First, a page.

The race at Peyton Jordan indicated that Lomong should be able to run faster. Maybe close to 13:00, and it is going to be very interesting to see what his increased aerobic capacity will give in the 1500/mile. If he still is in the 3:32-33 range he don't have any particular edge over todays crop of 5000m elite, but if he can move down to 3:30ish he do have an edge, but not the same edge Niyongabo had in 1996. Still, if he places in the top 6-8 in the 5000m he has done a terric job. Top 3 would demand something extra.

      Letsrun.com wrote "Take a look at the medallists and their times from the last 6 Olympics and tell us a 1,500-based runner moving up isn't way more suited for a medal than a 5,000/10,000 type who speciailizes in rabbitted time trials."

      As I described above 1996 was weak and at both the 2004 and 2008 OG he would have been blown away. Hicham el Guerrouj ran 7:23 for the 3000m back in 1999 and 12:50 for the 5000m in 2003. Lomong has a whole lot to prove before you can even remotely compare him to Bekele, Eliud K and Edwin Soi. To compare today with 1988 and 1992 is farfetched as well. 5000m running has evolved quite a bit since the eighties, early nineties. In 2000 maybe....

      Buster Mottram took bronze in 2005. When he ran his PB of 12:55 he closed that last 1000m in 2:25-2:26. In that race he was 2nd to Haile G. If Lomong shows he can close the last 1000m, in a 13:05ish race at least, in 2:25 with a last 400m being the fastest (53-54" range) then he is a medal contender.

      On the other hand, if he improves to 3:30ish he maybe should stick with the 1500? Although he don't seem to have the same type of wheels as Centrowitz for example so I guess the 5000m is his best chance after all. Not an easy task to be top 3 at US Olympic trials to begin with and after this performance he is rather the hunted one than the hunter.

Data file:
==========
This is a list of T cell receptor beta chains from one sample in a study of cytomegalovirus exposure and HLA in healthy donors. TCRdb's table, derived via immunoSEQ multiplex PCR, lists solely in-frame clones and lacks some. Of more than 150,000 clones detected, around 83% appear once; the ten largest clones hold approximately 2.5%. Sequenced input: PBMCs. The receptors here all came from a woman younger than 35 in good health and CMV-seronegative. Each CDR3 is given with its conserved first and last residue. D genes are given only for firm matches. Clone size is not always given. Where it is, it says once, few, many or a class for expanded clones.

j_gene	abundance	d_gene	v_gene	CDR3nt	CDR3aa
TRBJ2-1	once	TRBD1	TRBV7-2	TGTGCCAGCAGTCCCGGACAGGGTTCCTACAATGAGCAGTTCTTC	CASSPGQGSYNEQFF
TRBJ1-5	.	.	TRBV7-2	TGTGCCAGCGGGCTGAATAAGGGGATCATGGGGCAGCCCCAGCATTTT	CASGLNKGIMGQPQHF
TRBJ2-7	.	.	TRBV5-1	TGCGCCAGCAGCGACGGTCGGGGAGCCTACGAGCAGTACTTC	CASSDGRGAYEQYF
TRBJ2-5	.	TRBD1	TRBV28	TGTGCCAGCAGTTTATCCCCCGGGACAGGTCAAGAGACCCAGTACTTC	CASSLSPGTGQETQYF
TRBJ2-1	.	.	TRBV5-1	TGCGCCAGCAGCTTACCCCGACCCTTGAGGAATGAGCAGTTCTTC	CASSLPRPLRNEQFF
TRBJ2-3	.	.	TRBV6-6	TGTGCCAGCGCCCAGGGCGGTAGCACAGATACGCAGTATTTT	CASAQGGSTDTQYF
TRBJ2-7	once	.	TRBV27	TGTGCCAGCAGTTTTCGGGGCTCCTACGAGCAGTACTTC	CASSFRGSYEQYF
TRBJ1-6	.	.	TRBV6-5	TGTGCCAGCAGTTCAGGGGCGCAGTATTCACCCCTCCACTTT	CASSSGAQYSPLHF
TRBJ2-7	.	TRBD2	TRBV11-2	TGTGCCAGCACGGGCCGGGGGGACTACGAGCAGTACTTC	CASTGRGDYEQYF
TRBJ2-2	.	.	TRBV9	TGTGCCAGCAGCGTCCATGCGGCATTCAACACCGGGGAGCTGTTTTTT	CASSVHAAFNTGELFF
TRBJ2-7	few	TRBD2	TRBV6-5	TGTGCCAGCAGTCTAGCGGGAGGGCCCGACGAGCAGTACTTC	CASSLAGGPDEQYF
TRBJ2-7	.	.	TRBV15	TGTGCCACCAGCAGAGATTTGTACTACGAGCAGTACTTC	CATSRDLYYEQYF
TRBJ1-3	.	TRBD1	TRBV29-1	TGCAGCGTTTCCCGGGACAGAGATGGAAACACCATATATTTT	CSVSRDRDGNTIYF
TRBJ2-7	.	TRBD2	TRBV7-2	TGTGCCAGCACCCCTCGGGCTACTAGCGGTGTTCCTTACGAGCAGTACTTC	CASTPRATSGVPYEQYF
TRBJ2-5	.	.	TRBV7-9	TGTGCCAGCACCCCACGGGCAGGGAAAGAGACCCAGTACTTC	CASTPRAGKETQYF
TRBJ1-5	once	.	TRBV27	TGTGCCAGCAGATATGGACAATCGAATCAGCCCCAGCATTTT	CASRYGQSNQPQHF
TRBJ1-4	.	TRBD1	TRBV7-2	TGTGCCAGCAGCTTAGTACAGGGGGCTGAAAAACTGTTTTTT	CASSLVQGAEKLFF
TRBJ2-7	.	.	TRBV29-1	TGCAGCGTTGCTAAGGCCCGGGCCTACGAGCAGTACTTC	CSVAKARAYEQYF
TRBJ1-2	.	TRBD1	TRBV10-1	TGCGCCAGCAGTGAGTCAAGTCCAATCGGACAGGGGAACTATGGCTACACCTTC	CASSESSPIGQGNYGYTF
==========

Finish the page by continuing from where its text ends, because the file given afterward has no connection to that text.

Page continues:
Who is Dan Noberg you ask? Well Dan described himself as follows:

      "I'm a big fan of your site and has been visiting it since the start. As a student of the sport I try to visit it every day. I follow both the international and the college running scene and LRC is the place to be

      I'm a financial analyst from Stockholm who ran a 1:50.48 800m and 3:48.93 1500m back in the day. I ran 2:58 in my first, and so far only, marathon (2009 NYCM with very little preparation. I know what the wall in marathon-running is) and I'm going to redeem myself at the 2012 NYCM.

      (2:23 would make me go crazy. I'll take a 2:35 any day.)"

Do you have equally brilliant insight? Well email us.

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What To Make Of Andrew Wheating & Dorian Ulrey's Season Openers & The Webb/Andrews/Rutt 800

Last week, 2004 US Olympian and 3:30 performer at 1,5000 Andrew Wheating and Dorian Ulrey made their season debuts at the Oregon Relays in windy conditions. Wheating got the win in 3:44.97 to Ulrey's 3:45.30.

What do we think of it? Well first of all, people need to realize that it was windy so we aren't paying attention to times. Also it's very important that people remember that Ulrey isn't a chump. Because the end of Ulrey's NCAA career wasn't good last year (only 8th at NCAA outdoors), people seemingly have forgotten that he did run 3:35.23 in 2009 and did run 3:37.68 last July. So beating him is a positive for Wheating.